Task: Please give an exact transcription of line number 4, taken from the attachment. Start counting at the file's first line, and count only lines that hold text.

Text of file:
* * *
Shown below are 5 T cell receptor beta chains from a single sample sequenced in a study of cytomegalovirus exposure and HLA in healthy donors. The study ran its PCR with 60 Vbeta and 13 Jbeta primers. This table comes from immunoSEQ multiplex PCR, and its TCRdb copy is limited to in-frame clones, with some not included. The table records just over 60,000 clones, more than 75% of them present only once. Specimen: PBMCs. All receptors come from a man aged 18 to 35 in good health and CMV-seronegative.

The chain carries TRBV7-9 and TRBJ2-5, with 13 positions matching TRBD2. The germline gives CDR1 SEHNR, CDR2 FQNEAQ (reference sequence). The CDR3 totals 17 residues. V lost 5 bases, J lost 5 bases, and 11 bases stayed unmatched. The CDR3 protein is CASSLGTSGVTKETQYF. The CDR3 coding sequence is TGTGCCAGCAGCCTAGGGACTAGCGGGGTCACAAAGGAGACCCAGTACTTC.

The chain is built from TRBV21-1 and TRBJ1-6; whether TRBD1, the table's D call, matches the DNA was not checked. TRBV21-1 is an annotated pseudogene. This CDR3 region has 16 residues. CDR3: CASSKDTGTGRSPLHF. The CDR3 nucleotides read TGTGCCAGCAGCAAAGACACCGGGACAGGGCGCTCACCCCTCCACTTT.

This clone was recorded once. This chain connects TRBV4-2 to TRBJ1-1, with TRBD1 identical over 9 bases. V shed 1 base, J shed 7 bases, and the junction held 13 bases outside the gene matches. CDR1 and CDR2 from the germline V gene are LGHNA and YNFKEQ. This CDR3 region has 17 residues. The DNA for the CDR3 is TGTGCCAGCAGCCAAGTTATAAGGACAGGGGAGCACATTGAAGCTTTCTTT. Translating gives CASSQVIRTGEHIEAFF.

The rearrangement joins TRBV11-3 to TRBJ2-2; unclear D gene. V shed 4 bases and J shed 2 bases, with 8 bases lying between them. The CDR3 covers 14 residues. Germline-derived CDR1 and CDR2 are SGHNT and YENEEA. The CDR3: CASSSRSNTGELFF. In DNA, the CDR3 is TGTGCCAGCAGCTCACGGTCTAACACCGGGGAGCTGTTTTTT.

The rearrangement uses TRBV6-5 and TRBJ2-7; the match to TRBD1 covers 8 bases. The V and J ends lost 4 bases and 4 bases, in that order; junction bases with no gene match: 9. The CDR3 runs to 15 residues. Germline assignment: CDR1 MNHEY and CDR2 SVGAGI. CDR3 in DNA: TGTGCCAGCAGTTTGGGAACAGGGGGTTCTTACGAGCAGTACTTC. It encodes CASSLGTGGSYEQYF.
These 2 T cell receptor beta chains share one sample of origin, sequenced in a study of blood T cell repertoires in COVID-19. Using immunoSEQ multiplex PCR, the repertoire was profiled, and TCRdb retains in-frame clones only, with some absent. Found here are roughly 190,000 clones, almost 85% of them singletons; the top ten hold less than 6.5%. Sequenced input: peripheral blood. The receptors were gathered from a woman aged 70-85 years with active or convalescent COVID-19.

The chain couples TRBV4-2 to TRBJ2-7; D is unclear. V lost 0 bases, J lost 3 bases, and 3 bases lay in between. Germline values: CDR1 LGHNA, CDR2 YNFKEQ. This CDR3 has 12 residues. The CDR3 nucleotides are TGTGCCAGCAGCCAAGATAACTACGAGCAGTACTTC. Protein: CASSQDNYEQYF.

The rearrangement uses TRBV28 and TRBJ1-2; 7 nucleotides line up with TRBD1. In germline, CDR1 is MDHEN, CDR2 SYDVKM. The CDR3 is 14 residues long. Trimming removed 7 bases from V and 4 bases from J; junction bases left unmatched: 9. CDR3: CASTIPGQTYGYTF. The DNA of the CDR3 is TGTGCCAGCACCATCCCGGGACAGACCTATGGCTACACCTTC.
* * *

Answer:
This clone was recorded once. This chain connects TRBV4-2 to TRBJ1-1, with TRBD1 identical over 9 bases. V shed 1 base, J shed 7 bases, and the junction held 13 bases outside the gene matches. CDR1 and CDR2 from the germline V gene are LGHNA and YNFKEQ. This CDR3 region has 17 residues. The DNA for the CDR3 is TGTGCCAGCAGCCAAGTTATAAGGACAGGGGAGCACATTGAAGCTTTCTTT. Translating gives CASSQVIRTGEHIEAFF.